Whenever December hits I get incredibly excited. I know a lot of people get excited by Christmas, but I am particularly strict about festivities not seeping into November or, god forbid, October. So when December 1st hits, I go at christmas full throttle. Everything must have a christmasy twist to it, and appropriate music should be continually playing in the background. Right now, Frank Sinatra is singing “I’ll be home for christmas” to me with his dulcit tones.
Yesterday my very good friend Tom came for dinner. You haven’t met him yet, but he’s very important and deserves a mention. In January he is getting married! And I am reading at the wedding. I have written a poem for the event and I’m hoping it goes down well.
Tom is an ex-rugby playing, proper lad’s lad of a man when it comes to food. It was his stag doo a couple of weekends ago, and one of his primary requests was that they dine at one of these brazilian all-you-can-eat meat feasts. That gives you an idea. So I wanted to cook him something suitably full-on (would I ever do anything different?) but also healthy, and now also festive. This is what I came up with:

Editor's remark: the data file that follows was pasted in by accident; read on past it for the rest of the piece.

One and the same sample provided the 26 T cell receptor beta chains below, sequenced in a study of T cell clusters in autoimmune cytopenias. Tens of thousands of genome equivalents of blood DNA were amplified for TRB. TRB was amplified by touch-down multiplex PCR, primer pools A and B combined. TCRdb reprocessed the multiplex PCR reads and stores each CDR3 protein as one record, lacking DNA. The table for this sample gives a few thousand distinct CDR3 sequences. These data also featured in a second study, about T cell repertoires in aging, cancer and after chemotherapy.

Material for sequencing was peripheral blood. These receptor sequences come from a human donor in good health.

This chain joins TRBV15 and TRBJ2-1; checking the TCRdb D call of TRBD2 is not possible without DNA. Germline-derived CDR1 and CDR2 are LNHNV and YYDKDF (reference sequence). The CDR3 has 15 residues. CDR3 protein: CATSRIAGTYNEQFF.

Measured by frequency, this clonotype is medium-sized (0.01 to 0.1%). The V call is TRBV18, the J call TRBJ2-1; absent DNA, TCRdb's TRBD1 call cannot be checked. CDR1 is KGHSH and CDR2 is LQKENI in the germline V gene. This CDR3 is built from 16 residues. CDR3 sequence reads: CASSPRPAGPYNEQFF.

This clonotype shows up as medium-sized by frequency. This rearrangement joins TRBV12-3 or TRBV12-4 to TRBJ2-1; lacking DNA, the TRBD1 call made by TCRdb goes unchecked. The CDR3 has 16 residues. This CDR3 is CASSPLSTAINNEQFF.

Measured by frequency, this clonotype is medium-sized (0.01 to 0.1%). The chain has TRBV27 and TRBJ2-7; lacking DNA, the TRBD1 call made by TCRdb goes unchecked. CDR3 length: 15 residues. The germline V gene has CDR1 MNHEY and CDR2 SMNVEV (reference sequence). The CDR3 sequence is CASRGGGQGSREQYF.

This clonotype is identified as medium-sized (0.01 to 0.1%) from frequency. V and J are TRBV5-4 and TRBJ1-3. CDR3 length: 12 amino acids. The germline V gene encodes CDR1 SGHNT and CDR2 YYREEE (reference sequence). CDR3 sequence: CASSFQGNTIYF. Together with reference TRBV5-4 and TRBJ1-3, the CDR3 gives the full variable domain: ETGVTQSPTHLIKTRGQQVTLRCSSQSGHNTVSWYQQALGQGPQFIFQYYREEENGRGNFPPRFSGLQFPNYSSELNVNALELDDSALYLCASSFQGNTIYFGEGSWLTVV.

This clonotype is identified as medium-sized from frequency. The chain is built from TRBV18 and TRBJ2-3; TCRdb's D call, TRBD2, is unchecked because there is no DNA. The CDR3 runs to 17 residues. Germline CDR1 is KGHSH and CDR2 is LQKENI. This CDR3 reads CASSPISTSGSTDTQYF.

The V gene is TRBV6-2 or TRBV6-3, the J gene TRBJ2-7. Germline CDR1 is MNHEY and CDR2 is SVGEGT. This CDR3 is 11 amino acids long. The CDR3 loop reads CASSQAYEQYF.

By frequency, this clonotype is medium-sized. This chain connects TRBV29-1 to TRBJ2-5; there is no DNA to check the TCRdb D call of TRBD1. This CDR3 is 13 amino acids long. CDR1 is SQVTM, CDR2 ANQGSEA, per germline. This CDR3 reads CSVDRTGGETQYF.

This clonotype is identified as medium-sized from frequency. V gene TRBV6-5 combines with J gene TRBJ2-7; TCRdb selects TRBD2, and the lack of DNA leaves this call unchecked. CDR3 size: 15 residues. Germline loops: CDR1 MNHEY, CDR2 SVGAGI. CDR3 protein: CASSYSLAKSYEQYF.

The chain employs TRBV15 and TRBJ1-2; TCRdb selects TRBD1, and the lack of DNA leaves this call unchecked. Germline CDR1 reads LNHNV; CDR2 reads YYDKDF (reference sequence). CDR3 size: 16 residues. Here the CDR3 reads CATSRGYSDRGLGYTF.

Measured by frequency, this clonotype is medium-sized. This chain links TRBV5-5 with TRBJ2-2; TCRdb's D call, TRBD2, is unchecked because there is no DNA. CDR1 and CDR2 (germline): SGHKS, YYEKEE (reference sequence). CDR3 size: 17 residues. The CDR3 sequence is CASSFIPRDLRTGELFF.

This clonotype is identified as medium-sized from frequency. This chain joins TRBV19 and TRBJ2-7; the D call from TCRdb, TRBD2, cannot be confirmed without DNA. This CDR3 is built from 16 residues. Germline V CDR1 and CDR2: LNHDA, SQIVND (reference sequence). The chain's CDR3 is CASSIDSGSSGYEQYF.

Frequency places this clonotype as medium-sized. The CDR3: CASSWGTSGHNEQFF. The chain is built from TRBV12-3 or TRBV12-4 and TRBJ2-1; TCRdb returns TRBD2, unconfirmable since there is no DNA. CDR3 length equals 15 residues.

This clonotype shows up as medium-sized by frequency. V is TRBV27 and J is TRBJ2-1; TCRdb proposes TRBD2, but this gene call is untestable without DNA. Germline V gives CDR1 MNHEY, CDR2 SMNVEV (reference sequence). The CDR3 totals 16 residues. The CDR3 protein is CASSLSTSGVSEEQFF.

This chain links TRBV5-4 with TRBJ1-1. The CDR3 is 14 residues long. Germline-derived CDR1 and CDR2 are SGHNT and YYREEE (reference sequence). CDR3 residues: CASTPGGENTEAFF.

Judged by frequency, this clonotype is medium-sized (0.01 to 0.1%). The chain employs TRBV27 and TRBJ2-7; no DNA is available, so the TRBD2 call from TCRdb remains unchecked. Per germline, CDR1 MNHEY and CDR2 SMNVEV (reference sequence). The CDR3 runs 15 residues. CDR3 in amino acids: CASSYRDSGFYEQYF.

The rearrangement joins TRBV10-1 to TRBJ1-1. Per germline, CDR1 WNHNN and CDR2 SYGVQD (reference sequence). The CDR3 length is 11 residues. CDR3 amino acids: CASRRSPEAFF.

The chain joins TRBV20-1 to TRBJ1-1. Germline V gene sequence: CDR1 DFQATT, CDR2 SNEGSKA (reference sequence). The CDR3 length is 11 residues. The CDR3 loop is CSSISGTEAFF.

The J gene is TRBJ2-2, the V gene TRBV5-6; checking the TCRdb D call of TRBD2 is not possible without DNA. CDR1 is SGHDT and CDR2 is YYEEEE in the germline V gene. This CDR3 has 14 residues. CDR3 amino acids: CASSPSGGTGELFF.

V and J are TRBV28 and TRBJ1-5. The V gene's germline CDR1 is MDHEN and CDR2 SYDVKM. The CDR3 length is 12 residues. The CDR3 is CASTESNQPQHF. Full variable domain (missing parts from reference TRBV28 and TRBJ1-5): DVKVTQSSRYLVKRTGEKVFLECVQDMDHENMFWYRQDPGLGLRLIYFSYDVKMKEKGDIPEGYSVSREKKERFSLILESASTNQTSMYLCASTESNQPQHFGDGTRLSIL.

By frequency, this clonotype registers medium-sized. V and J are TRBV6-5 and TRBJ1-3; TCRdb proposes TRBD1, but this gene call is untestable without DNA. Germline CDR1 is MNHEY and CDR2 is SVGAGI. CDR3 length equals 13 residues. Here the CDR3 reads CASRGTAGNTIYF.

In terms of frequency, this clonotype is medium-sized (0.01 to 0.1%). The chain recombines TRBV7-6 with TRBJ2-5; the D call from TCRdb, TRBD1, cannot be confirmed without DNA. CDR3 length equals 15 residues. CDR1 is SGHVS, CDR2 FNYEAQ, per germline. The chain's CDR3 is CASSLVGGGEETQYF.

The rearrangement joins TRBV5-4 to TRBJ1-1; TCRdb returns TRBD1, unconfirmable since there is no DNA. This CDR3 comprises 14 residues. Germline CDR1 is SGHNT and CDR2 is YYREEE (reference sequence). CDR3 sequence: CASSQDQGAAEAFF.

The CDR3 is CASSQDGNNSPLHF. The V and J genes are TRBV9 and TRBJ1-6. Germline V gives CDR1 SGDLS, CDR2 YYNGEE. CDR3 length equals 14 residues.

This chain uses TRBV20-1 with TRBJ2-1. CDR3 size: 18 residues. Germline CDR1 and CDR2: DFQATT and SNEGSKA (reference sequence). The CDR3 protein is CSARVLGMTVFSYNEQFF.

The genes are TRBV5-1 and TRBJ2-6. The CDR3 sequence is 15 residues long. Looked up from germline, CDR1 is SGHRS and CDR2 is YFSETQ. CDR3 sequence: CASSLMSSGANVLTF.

Large lamb meatballs
served with tumeric cauliflower egg-fried rice
and cranberry brussell sprouts
The large lamb meatballs were basically just lamb burgers, but cooked in delicious tomatoey juices. I fried up an onion and a handful or 2 of cranberries (festive – boo ya!) in a splash of good old olive oil, then added garlic (as much as you wish) and half a tin of chopped tomatoes. When this mixture had begun to thicken, I added the burgers, turning occasionally. Once they seemed brown on both sides I placed the dish in the oven at 200 degrees C for about 15/20 minutes while I prepared the sides.
The cauliflower egg-fried rice I served with the lamb was a much simpler version than that which I wrote about earlier in the year, because this was a side rather than a full meal. I just grated up a whole head of cauliflower and then fried it in a little sesame oil, before adding a tsp of tumeric, a tsp of cumin seeds, a tsp of paprika and half a tsp of black onion seeds (I love these little fellas). Be sure not to cook the cauliflower gratings for too long – it is nicest when still a little crunchy.
For the cranberry sprouts, I took a very little bit of advice from the notoriously un-healthy american holiday of Thanksgiving. I haveheard tales of brussell sprouts dripping in oil, and sweetened. This sort of sounds fantastic, but slightly defeats the object of serving this incredibly nutritious vegetable! So I didn’t go quite so far. I steamed my brussell sprouts, then tossed them around in a pan with about a tablespoon of olive oil and another handful or 2 of cranberries. Cranberries are a beautiful and nutritious festive addition to any meal. Read all about them here.
It certainly created a very colourful plateful, which Tom subsequently cleared away. Must have been alright then!